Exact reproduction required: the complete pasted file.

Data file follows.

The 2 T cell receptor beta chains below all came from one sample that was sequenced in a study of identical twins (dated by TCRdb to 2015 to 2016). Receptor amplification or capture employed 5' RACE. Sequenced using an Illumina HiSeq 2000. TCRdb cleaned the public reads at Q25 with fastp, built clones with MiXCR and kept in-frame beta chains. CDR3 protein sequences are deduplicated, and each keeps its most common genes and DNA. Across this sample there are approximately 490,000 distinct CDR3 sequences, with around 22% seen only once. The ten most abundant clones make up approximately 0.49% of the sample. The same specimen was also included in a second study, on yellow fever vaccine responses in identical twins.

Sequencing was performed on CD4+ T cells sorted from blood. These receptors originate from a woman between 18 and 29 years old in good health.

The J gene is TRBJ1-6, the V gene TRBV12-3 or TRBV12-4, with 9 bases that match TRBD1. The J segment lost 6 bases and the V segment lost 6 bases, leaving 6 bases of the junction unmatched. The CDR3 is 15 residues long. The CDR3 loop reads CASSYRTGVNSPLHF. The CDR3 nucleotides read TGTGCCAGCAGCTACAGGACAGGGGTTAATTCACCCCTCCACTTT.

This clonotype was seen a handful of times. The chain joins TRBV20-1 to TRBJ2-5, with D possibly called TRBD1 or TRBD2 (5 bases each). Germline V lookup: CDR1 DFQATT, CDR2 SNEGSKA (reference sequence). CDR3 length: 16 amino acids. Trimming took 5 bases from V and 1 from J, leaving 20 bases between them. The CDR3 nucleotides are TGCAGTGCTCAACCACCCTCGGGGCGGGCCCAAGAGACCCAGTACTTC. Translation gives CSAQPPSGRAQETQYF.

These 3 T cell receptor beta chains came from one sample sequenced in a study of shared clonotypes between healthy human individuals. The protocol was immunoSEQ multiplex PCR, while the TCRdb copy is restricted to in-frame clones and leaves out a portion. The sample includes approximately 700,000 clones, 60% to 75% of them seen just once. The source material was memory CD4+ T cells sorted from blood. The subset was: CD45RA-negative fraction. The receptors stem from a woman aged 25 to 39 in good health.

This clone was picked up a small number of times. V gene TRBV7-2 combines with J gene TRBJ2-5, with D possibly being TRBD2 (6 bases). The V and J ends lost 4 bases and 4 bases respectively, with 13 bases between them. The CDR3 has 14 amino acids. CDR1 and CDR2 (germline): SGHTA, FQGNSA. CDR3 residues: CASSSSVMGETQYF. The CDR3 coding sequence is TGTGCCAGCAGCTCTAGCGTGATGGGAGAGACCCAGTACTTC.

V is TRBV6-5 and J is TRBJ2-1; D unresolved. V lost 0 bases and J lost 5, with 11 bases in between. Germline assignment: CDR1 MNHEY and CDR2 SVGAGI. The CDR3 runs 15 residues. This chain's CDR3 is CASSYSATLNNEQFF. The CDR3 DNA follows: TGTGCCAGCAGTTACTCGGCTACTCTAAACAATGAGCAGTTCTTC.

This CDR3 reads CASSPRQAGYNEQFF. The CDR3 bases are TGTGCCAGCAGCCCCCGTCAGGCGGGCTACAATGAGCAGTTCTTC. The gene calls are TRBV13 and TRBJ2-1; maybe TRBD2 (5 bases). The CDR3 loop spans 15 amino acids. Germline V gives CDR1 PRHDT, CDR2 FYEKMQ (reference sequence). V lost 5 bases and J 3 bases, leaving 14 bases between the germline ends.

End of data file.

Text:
The 2 T cell receptor beta chains below all came from one sample that was sequenced in a study of identical twins (dated by TCRdb to 2015 to 2016). Receptor amplification or capture employed 5' RACE. Sequenced using an Illumina HiSeq 2000. TCRdb cleaned the public reads at Q25 with fastp, built clones with MiXCR and kept in-frame beta chains. CDR3 protein sequences are deduplicated, and each keeps its most common genes and DNA. Across this sample there are approximately 490,000 distinct CDR3 sequences, with around 22% seen only once. The ten most abundant clones make up approximately 0.49% of the sample. The same specimen was also included in a second study, on yellow fever vaccine responses in identical twins.

Sequencing was performed on CD4+ T cells sorted from blood. These receptors originate from a woman between 18 and 29 years old in good health.

The J gene is TRBJ1-6, the V gene TRBV12-3 or TRBV12-4, with 9 bases that match TRBD1. The J segment lost 6 bases and the V segment lost 6 bases, leaving 6 bases of the junction unmatched. The CDR3 is 15 residues long. The CDR3 loop reads CASSYRTGVNSPLHF. The CDR3 nucleotides read TGTGCCAGCAGCTACAGGACAGGGGTTAATTCACCCCTCCACTTT.

This clonotype was seen a handful of times. The chain joins TRBV20-1 to TRBJ2-5, with D possibly called TRBD1 or TRBD2 (5 bases each). Germline V lookup: CDR1 DFQATT, CDR2 SNEGSKA (reference sequence). CDR3 length: 16 amino acids. Trimming took 5 bases from V and 1 from J, leaving 20 bases between them. The CDR3 nucleotides are TGCAGTGCTCAACCACCCTCGGGGCGGGCCCAAGAGACCCAGTACTTC. Translation gives CSAQPPSGRAQETQYF.

These 3 T cell receptor beta chains came from one sample sequenced in a study of shared clonotypes between healthy human individuals. The protocol was immunoSEQ multiplex PCR, while the TCRdb copy is restricted to in-frame clones and leaves out a portion. The sample includes approximately 700,000 clones, 60% to 75% of them seen just once. The source material was memory CD4+ T cells sorted from blood. The subset was: CD45RA-negative fraction. The receptors stem from a woman aged 25 to 39 in good health.

This clone was picked up a small number of times. V gene TRBV7-2 combines with J gene TRBJ2-5, with D possibly being TRBD2 (6 bases). The V and J ends lost 4 bases and 4 bases respectively, with 13 bases between them. The CDR3 has 14 amino acids. CDR1 and CDR2 (germline): SGHTA, FQGNSA. CDR3 residues: CASSSSVMGETQYF. The CDR3 coding sequence is TGTGCCAGCAGCTCTAGCGTGATGGGAGAGACCCAGTACTTC.

V is TRBV6-5 and J is TRBJ2-1; D unresolved. V lost 0 bases and J lost 5, with 11 bases in between. Germline assignment: CDR1 MNHEY and CDR2 SVGAGI. The CDR3 runs 15 residues. This chain's CDR3 is CASSYSATLNNEQFF. The CDR3 DNA follows: TGTGCCAGCAGTTACTCGGCTACTCTAAACAATGAGCAGTTCTTC.

This CDR3 reads CASSPRQAGYNEQFF. The CDR3 bases are TGTGCCAGCAGCCCCCGTCAGGCGGGCTACAATGAGCAGTTCTTC. The gene calls are TRBV13 and TRBJ2-1; maybe TRBD2 (5 bases). The CDR3 loop spans 15 amino acids. Germline V gives CDR1 PRHDT, CDR2 FYEKMQ (reference sequence). V lost 5 bases and J 3 bases, leaving 14 bases between the germline ends.